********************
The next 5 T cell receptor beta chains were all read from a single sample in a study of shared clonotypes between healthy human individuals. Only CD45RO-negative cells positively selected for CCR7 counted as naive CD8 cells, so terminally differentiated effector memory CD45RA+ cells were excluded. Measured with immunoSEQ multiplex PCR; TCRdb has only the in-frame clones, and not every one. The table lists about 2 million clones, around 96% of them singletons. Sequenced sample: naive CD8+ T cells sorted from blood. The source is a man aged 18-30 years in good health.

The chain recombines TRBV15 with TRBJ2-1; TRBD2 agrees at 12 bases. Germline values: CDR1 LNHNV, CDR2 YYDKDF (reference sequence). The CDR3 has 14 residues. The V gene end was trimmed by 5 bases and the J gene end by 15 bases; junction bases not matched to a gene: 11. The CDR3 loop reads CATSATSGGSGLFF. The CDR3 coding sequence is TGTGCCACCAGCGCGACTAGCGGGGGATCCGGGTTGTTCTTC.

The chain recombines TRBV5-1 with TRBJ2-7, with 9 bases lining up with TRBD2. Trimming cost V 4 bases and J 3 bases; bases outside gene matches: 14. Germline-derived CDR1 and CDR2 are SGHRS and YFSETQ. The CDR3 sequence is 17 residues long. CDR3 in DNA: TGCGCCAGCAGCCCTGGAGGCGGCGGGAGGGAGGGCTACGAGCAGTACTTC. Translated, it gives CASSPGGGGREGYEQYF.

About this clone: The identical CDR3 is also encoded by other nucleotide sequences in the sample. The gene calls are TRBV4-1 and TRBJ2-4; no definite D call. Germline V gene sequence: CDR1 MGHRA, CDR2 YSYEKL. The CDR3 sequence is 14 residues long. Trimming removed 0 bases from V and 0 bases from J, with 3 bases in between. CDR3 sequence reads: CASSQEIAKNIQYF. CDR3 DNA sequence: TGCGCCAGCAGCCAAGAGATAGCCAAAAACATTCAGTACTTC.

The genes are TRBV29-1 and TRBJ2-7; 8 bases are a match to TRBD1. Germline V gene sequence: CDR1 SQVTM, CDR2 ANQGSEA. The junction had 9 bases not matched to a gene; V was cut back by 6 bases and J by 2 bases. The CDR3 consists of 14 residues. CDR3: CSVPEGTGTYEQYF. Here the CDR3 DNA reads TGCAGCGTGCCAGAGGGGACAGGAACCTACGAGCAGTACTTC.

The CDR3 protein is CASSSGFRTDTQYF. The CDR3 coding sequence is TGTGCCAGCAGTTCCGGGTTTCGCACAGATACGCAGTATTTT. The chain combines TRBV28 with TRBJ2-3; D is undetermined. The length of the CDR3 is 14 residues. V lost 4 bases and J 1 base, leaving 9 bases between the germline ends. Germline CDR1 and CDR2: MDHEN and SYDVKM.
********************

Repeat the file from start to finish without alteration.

The next 5 T cell receptor beta chains were all read from a single sample in a study of shared clonotypes between healthy human individuals. Only CD45RO-negative cells positively selected for CCR7 counted as naive CD8 cells, so terminally differentiated effector memory CD45RA+ cells were excluded. Measured with immunoSEQ multiplex PCR; TCRdb has only the in-frame clones, and not every one. The table lists about 2 million clones, around 96% of them singletons. Sequenced sample: naive CD8+ T cells sorted from blood. The source is a man aged 18-30 years in good health.

The chain recombines TRBV15 with TRBJ2-1; TRBD2 agrees at 12 bases. Germline values: CDR1 LNHNV, CDR2 YYDKDF (reference sequence). The CDR3 has 14 residues. The V gene end was trimmed by 5 bases and the J gene end by 15 bases; junction bases not matched to a gene: 11. The CDR3 loop reads CATSATSGGSGLFF. The CDR3 coding sequence is TGTGCCACCAGCGCGACTAGCGGGGGATCCGGGTTGTTCTTC.

The chain recombines TRBV5-1 with TRBJ2-7, with 9 bases lining up with TRBD2. Trimming cost V 4 bases and J 3 bases; bases outside gene matches: 14. Germline-derived CDR1 and CDR2 are SGHRS and YFSETQ. The CDR3 sequence is 17 residues long. CDR3 in DNA: TGCGCCAGCAGCCCTGGAGGCGGCGGGAGGGAGGGCTACGAGCAGTACTTC. Translated, it gives CASSPGGGGREGYEQYF.

About this clone: The identical CDR3 is also encoded by other nucleotide sequences in the sample. The gene calls are TRBV4-1 and TRBJ2-4; no definite D call. Germline V gene sequence: CDR1 MGHRA, CDR2 YSYEKL. The CDR3 sequence is 14 residues long. Trimming removed 0 bases from V and 0 bases from J, with 3 bases in between. CDR3 sequence reads: CASSQEIAKNIQYF. CDR3 DNA sequence: TGCGCCAGCAGCCAAGAGATAGCCAAAAACATTCAGTACTTC.

The genes are TRBV29-1 and TRBJ2-7; 8 bases are a match to TRBD1. Germline V gene sequence: CDR1 SQVTM, CDR2 ANQGSEA. The junction had 9 bases not matched to a gene; V was cut back by 6 bases and J by 2 bases. The CDR3 consists of 14 residues. CDR3: CSVPEGTGTYEQYF. Here the CDR3 DNA reads TGCAGCGTGCCAGAGGGGACAGGAACCTACGAGCAGTACTTC.

The CDR3 protein is CASSSGFRTDTQYF. The CDR3 coding sequence is TGTGCCAGCAGTTCCGGGTTTCGCACAGATACGCAGTATTTT. The chain combines TRBV28 with TRBJ2-3; D is undetermined. The length of the CDR3 is 14 residues. V lost 4 bases and J 1 base, leaving 9 bases between the germline ends. Germline CDR1 and CDR2: MDHEN and SYDVKM.